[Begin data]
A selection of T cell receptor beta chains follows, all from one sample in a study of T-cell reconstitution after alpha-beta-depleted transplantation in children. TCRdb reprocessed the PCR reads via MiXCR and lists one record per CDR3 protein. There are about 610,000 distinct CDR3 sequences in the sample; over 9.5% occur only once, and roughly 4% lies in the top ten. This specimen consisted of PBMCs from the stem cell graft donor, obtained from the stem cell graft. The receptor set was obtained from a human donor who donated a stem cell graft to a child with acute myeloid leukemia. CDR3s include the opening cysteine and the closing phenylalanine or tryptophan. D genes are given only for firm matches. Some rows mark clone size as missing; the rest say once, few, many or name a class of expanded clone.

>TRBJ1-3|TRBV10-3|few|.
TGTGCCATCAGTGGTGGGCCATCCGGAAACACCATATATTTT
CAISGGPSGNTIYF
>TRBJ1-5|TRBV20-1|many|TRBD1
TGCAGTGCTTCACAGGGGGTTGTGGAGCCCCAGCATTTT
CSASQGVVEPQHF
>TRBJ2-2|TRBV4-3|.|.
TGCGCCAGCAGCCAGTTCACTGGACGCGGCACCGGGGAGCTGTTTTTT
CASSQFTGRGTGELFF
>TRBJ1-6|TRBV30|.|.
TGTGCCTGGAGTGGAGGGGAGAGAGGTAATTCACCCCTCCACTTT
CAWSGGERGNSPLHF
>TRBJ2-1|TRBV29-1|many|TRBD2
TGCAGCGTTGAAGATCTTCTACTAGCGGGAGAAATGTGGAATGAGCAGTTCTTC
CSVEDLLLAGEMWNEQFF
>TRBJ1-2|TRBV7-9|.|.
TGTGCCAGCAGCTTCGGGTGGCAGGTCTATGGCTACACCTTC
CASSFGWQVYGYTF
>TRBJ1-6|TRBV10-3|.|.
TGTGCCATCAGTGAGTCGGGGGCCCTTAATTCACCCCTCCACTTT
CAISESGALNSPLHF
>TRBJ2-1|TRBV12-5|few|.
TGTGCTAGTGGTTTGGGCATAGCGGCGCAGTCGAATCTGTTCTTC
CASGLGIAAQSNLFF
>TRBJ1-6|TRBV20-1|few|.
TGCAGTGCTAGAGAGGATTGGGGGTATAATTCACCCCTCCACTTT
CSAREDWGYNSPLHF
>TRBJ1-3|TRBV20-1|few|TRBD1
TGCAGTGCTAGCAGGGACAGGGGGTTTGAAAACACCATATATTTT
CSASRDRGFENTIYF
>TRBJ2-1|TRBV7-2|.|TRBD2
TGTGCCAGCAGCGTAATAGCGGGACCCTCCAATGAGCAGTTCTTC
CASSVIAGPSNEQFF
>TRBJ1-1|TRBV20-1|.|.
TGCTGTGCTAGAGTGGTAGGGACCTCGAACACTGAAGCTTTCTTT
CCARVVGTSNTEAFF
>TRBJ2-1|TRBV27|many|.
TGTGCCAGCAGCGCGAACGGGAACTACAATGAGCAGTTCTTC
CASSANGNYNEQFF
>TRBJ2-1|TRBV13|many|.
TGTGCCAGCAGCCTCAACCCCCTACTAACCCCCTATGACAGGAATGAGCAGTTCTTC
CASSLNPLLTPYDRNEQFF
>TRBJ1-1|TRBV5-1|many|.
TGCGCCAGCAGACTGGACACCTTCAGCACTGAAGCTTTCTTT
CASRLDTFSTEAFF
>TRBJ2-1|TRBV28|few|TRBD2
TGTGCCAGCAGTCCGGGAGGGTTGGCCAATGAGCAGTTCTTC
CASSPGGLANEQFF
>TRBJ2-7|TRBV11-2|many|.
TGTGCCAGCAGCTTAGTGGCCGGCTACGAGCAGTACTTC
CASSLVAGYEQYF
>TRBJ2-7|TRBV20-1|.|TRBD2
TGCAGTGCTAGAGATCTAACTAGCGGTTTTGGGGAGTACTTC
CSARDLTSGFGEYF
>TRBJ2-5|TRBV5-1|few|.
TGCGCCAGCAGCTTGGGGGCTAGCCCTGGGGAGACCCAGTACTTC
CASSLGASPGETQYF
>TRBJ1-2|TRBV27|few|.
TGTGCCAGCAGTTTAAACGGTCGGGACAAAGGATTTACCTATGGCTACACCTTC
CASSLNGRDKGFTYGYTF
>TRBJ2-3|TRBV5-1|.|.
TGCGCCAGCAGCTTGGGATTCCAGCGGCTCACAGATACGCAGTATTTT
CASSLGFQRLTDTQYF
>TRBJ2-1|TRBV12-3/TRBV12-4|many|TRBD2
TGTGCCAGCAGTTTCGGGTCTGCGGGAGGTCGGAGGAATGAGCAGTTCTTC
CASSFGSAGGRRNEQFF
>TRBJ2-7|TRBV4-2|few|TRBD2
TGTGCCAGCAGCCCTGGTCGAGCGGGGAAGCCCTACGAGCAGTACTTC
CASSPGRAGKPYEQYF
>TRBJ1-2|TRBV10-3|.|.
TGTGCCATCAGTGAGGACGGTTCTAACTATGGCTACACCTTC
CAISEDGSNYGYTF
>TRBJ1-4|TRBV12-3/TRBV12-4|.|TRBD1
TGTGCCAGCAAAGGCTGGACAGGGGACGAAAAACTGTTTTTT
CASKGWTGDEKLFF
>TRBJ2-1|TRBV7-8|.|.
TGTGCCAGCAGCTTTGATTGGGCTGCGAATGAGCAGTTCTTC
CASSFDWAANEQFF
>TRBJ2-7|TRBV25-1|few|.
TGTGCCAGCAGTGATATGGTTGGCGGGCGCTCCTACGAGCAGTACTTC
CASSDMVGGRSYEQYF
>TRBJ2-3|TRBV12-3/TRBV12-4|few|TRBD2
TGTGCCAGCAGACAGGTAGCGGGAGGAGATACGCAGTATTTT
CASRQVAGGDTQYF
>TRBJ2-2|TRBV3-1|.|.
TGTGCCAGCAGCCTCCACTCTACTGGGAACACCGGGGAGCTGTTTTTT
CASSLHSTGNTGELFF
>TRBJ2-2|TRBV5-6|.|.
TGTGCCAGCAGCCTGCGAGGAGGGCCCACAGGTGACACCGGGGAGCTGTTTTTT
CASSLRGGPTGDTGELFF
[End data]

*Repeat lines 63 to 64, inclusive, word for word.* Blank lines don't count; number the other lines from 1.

TGCGCCAGCAGCTTGGGATTCCAGCGGCTCACAGATACGCAGTATTTT
CASSLGFQRLTDTQYF